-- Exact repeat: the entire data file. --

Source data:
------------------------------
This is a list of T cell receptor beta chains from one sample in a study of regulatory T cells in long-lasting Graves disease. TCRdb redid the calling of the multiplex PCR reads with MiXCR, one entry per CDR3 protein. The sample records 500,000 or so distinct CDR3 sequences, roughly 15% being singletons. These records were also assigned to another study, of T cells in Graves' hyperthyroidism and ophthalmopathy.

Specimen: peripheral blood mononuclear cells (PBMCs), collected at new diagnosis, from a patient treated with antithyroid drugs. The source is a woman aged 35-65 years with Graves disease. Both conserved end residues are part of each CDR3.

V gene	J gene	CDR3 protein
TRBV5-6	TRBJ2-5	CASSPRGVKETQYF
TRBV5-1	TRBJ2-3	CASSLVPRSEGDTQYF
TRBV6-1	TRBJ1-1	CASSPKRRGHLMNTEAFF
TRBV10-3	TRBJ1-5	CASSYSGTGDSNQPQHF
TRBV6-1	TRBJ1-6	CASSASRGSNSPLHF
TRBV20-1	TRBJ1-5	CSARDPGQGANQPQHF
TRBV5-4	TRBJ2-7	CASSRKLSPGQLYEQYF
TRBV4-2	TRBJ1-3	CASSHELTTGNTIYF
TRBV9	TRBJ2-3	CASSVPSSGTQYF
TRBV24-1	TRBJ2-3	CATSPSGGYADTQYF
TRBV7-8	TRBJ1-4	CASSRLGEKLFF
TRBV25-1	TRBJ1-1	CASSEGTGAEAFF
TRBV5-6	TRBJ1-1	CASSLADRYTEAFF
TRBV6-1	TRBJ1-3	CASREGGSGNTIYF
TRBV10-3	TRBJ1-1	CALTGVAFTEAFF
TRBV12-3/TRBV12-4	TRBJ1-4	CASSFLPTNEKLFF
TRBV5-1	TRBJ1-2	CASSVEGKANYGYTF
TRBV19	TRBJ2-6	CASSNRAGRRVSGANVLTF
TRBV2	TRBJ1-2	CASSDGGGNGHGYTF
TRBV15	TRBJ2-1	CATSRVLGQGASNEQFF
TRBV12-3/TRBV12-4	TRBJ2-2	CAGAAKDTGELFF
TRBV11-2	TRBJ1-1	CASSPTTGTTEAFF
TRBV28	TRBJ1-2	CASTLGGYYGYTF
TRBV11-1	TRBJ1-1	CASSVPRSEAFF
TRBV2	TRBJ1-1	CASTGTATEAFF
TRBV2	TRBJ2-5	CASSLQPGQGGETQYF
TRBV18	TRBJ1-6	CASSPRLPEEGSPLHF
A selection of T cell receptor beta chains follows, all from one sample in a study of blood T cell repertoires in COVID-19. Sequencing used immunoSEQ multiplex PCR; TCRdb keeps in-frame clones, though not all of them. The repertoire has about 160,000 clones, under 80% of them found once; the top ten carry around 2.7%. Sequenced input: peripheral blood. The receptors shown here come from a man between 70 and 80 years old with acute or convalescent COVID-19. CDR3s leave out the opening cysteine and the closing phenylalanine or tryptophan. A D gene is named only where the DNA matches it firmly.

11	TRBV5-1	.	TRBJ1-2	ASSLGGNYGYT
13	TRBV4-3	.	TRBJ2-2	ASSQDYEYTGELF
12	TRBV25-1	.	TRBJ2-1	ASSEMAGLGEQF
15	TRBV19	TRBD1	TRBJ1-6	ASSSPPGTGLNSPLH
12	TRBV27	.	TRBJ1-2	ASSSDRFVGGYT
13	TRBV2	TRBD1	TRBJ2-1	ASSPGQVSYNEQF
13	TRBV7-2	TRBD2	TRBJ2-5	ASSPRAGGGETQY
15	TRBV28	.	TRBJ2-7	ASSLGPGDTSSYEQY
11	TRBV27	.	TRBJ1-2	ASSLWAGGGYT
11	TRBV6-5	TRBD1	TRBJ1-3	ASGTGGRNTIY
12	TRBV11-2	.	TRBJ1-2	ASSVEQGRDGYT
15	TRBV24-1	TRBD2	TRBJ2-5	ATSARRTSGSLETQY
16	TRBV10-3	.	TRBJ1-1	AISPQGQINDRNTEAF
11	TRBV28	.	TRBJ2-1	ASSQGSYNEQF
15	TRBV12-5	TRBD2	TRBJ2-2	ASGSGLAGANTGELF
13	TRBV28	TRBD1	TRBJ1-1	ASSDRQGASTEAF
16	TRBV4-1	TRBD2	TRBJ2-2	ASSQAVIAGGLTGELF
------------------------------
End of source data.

This is a list of T cell receptor beta chains from one sample in a study of regulatory T cells in long-lasting Graves disease. TCRdb redid the calling of the multiplex PCR reads with MiXCR, one entry per CDR3 protein. The sample records 500,000 or so distinct CDR3 sequences, roughly 15% being singletons. These records were also assigned to another study, of T cells in Graves' hyperthyroidism and ophthalmopathy.

Specimen: peripheral blood mononuclear cells (PBMCs), collected at new diagnosis, from a patient treated with antithyroid drugs. The source is a woman aged 35-65 years with Graves disease. Both conserved end residues are part of each CDR3.

V gene	J gene	CDR3 protein
TRBV5-6	TRBJ2-5	CASSPRGVKETQYF
TRBV5-1	TRBJ2-3	CASSLVPRSEGDTQYF
TRBV6-1	TRBJ1-1	CASSPKRRGHLMNTEAFF
TRBV10-3	TRBJ1-5	CASSYSGTGDSNQPQHF
TRBV6-1	TRBJ1-6	CASSASRGSNSPLHF
TRBV20-1	TRBJ1-5	CSARDPGQGANQPQHF
TRBV5-4	TRBJ2-7	CASSRKLSPGQLYEQYF
TRBV4-2	TRBJ1-3	CASSHELTTGNTIYF
TRBV9	TRBJ2-3	CASSVPSSGTQYF
TRBV24-1	TRBJ2-3	CATSPSGGYADTQYF
TRBV7-8	TRBJ1-4	CASSRLGEKLFF
TRBV25-1	TRBJ1-1	CASSEGTGAEAFF
TRBV5-6	TRBJ1-1	CASSLADRYTEAFF
TRBV6-1	TRBJ1-3	CASREGGSGNTIYF
TRBV10-3	TRBJ1-1	CALTGVAFTEAFF
TRBV12-3/TRBV12-4	TRBJ1-4	CASSFLPTNEKLFF
TRBV5-1	TRBJ1-2	CASSVEGKANYGYTF
TRBV19	TRBJ2-6	CASSNRAGRRVSGANVLTF
TRBV2	TRBJ1-2	CASSDGGGNGHGYTF
TRBV15	TRBJ2-1	CATSRVLGQGASNEQFF
TRBV12-3/TRBV12-4	TRBJ2-2	CAGAAKDTGELFF
TRBV11-2	TRBJ1-1	CASSPTTGTTEAFF
TRBV28	TRBJ1-2	CASTLGGYYGYTF
TRBV11-1	TRBJ1-1	CASSVPRSEAFF
TRBV2	TRBJ1-1	CASTGTATEAFF
TRBV2	TRBJ2-5	CASSLQPGQGGETQYF
TRBV18	TRBJ1-6	CASSPRLPEEGSPLHF
A selection of T cell receptor beta chains follows, all from one sample in a study of blood T cell repertoires in COVID-19. Sequencing used immunoSEQ multiplex PCR; TCRdb keeps in-frame clones, though not all of them. The repertoire has about 160,000 clones, under 80% of them found once; the top ten carry around 2.7%. Sequenced input: peripheral blood. The receptors shown here come from a man between 70 and 80 years old with acute or convalescent COVID-19. CDR3s leave out the opening cysteine and the closing phenylalanine or tryptophan. A D gene is named only where the DNA matches it firmly.

11	TRBV5-1	.	TRBJ1-2	ASSLGGNYGYT
13	TRBV4-3	.	TRBJ2-2	ASSQDYEYTGELF
12	TRBV25-1	.	TRBJ2-1	ASSEMAGLGEQF
15	TRBV19	TRBD1	TRBJ1-6	ASSSPPGTGLNSPLH
12	TRBV27	.	TRBJ1-2	ASSSDRFVGGYT
13	TRBV2	TRBD1	TRBJ2-1	ASSPGQVSYNEQF
13	TRBV7-2	TRBD2	TRBJ2-5	ASSPRAGGGETQY
15	TRBV28	.	TRBJ2-7	ASSLGPGDTSSYEQY
11	TRBV27	.	TRBJ1-2	ASSLWAGGGYT
11	TRBV6-5	TRBD1	TRBJ1-3	ASGTGGRNTIY
12	TRBV11-2	.	TRBJ1-2	ASSVEQGRDGYT
15	TRBV24-1	TRBD2	TRBJ2-5	ATSARRTSGSLETQY
16	TRBV10-3	.	TRBJ1-1	AISPQGQINDRNTEAF
11	TRBV28	.	TRBJ2-1	ASSQGSYNEQF
15	TRBV12-5	TRBD2	TRBJ2-2	ASGSGLAGANTGELF
13	TRBV28	TRBD1	TRBJ1-1	ASSDRQGASTEAF
16	TRBV4-1	TRBD2	TRBJ2-2	ASSQAVIAGGLTGELF